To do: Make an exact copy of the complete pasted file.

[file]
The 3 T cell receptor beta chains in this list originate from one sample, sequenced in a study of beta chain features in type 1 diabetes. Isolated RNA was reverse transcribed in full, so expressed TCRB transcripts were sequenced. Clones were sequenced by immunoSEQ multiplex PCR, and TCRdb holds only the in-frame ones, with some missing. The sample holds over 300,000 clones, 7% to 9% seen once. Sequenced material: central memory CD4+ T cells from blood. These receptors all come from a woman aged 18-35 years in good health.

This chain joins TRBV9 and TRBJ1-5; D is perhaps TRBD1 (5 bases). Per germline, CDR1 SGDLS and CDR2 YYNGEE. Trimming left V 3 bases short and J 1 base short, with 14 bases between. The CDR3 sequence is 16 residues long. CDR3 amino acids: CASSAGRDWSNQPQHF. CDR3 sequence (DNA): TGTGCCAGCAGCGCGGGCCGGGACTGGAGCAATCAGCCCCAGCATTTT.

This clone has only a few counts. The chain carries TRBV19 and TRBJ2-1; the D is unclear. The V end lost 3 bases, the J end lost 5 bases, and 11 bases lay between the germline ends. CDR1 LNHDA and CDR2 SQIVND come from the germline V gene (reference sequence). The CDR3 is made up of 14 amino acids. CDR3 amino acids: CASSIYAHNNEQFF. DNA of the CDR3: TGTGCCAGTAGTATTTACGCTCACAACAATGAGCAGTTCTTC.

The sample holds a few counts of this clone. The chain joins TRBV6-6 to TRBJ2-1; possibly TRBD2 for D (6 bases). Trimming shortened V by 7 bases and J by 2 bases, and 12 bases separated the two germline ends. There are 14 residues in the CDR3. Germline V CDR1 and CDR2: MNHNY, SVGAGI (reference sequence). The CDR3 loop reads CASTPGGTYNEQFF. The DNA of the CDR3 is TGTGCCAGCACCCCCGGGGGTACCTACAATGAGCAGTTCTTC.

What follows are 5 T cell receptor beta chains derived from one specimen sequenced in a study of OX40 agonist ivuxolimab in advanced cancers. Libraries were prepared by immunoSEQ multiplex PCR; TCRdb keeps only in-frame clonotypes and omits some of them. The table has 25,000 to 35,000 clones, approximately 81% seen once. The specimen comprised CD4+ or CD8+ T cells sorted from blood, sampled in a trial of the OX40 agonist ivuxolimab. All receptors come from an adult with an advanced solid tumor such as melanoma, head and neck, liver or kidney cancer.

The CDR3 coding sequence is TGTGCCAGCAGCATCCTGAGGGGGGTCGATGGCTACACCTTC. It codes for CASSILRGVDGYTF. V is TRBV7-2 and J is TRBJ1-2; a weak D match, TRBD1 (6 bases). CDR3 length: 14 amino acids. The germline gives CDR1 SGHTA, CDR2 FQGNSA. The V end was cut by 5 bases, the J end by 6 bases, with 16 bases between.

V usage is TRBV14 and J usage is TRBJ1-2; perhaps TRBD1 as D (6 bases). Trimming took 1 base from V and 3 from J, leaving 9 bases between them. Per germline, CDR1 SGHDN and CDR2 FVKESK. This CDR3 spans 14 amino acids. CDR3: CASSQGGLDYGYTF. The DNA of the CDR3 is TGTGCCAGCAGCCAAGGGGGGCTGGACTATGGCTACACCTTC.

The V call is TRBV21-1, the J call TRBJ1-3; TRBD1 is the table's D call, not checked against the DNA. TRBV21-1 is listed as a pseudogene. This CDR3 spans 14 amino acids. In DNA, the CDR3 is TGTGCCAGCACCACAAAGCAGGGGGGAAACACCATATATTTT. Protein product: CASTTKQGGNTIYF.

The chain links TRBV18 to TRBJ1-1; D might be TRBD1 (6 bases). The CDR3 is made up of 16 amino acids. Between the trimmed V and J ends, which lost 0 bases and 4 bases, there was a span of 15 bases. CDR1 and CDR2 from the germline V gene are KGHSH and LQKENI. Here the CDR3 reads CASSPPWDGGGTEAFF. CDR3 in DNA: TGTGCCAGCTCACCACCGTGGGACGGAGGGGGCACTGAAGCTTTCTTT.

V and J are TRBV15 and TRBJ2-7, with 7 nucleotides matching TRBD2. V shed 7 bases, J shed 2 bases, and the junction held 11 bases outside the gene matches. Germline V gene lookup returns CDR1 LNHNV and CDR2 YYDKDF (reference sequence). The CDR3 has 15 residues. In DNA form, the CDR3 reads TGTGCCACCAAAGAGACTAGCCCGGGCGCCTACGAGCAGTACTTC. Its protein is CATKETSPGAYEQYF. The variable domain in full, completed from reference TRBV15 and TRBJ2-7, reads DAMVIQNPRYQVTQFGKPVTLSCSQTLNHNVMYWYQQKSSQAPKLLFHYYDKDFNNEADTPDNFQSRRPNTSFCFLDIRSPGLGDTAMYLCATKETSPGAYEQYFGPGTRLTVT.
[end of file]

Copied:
The 3 T cell receptor beta chains in this list originate from one sample, sequenced in a study of beta chain features in type 1 diabetes. Isolated RNA was reverse transcribed in full, so expressed TCRB transcripts were sequenced. Clones were sequenced by immunoSEQ multiplex PCR, and TCRdb holds only the in-frame ones, with some missing. The sample holds over 300,000 clones, 7% to 9% seen once. Sequenced material: central memory CD4+ T cells from blood. These receptors all come from a woman aged 18-35 years in good health.

This chain joins TRBV9 and TRBJ1-5; D is perhaps TRBD1 (5 bases). Per germline, CDR1 SGDLS and CDR2 YYNGEE. Trimming left V 3 bases short and J 1 base short, with 14 bases between. The CDR3 sequence is 16 residues long. CDR3 amino acids: CASSAGRDWSNQPQHF. CDR3 sequence (DNA): TGTGCCAGCAGCGCGGGCCGGGACTGGAGCAATCAGCCCCAGCATTTT.

This clone has only a few counts. The chain carries TRBV19 and TRBJ2-1; the D is unclear. The V end lost 3 bases, the J end lost 5 bases, and 11 bases lay between the germline ends. CDR1 LNHDA and CDR2 SQIVND come from the germline V gene (reference sequence). The CDR3 is made up of 14 amino acids. CDR3 amino acids: CASSIYAHNNEQFF. DNA of the CDR3: TGTGCCAGTAGTATTTACGCTCACAACAATGAGCAGTTCTTC.

The sample holds a few counts of this clone. The chain joins TRBV6-6 to TRBJ2-1; possibly TRBD2 for D (6 bases). Trimming shortened V by 7 bases and J by 2 bases, and 12 bases separated the two germline ends. There are 14 residues in the CDR3. Germline V CDR1 and CDR2: MNHNY, SVGAGI (reference sequence). The CDR3 loop reads CASTPGGTYNEQFF. The DNA of the CDR3 is TGTGCCAGCACCCCCGGGGGTACCTACAATGAGCAGTTCTTC.

What follows are 5 T cell receptor beta chains derived from one specimen sequenced in a study of OX40 agonist ivuxolimab in advanced cancers. Libraries were prepared by immunoSEQ multiplex PCR; TCRdb keeps only in-frame clonotypes and omits some of them. The table has 25,000 to 35,000 clones, approximately 81% seen once. The specimen comprised CD4+ or CD8+ T cells sorted from blood, sampled in a trial of the OX40 agonist ivuxolimab. All receptors come from an adult with an advanced solid tumor such as melanoma, head and neck, liver or kidney cancer.

The CDR3 coding sequence is TGTGCCAGCAGCATCCTGAGGGGGGTCGATGGCTACACCTTC. It codes for CASSILRGVDGYTF. V is TRBV7-2 and J is TRBJ1-2; a weak D match, TRBD1 (6 bases). CDR3 length: 14 amino acids. The germline gives CDR1 SGHTA, CDR2 FQGNSA. The V end was cut by 5 bases, the J end by 6 bases, with 16 bases between.

V usage is TRBV14 and J usage is TRBJ1-2; perhaps TRBD1 as D (6 bases). Trimming took 1 base from V and 3 from J, leaving 9 bases between them. Per germline, CDR1 SGHDN and CDR2 FVKESK. This CDR3 spans 14 amino acids. CDR3: CASSQGGLDYGYTF. The DNA of the CDR3 is TGTGCCAGCAGCCAAGGGGGGCTGGACTATGGCTACACCTTC.

The V call is TRBV21-1, the J call TRBJ1-3; TRBD1 is the table's D call, not checked against the DNA. TRBV21-1 is listed as a pseudogene. This CDR3 spans 14 amino acids. In DNA, the CDR3 is TGTGCCAGCACCACAAAGCAGGGGGGAAACACCATATATTTT. Protein product: CASTTKQGGNTIYF.

The chain links TRBV18 to TRBJ1-1; D might be TRBD1 (6 bases). The CDR3 is made up of 16 amino acids. Between the trimmed V and J ends, which lost 0 bases and 4 bases, there was a span of 15 bases. CDR1 and CDR2 from the germline V gene are KGHSH and LQKENI. Here the CDR3 reads CASSPPWDGGGTEAFF. CDR3 in DNA: TGTGCCAGCTCACCACCGTGGGACGGAGGGGGCACTGAAGCTTTCTTT.

V and J are TRBV15 and TRBJ2-7, with 7 nucleotides matching TRBD2. V shed 7 bases, J shed 2 bases, and the junction held 11 bases outside the gene matches. Germline V gene lookup returns CDR1 LNHNV and CDR2 YYDKDF (reference sequence). The CDR3 has 15 residues. In DNA form, the CDR3 reads TGTGCCACCAAAGAGACTAGCCCGGGCGCCTACGAGCAGTACTTC. Its protein is CATKETSPGAYEQYF. The variable domain in full, completed from reference TRBV15 and TRBJ2-7, reads DAMVIQNPRYQVTQFGKPVTLSCSQTLNHNVMYWYQQKSSQAPKLLFHYYDKDFNNEADTPDNFQSRRPNTSFCFLDIRSPGLGDTAMYLCATKETSPGAYEQYFGPGTRLTVT.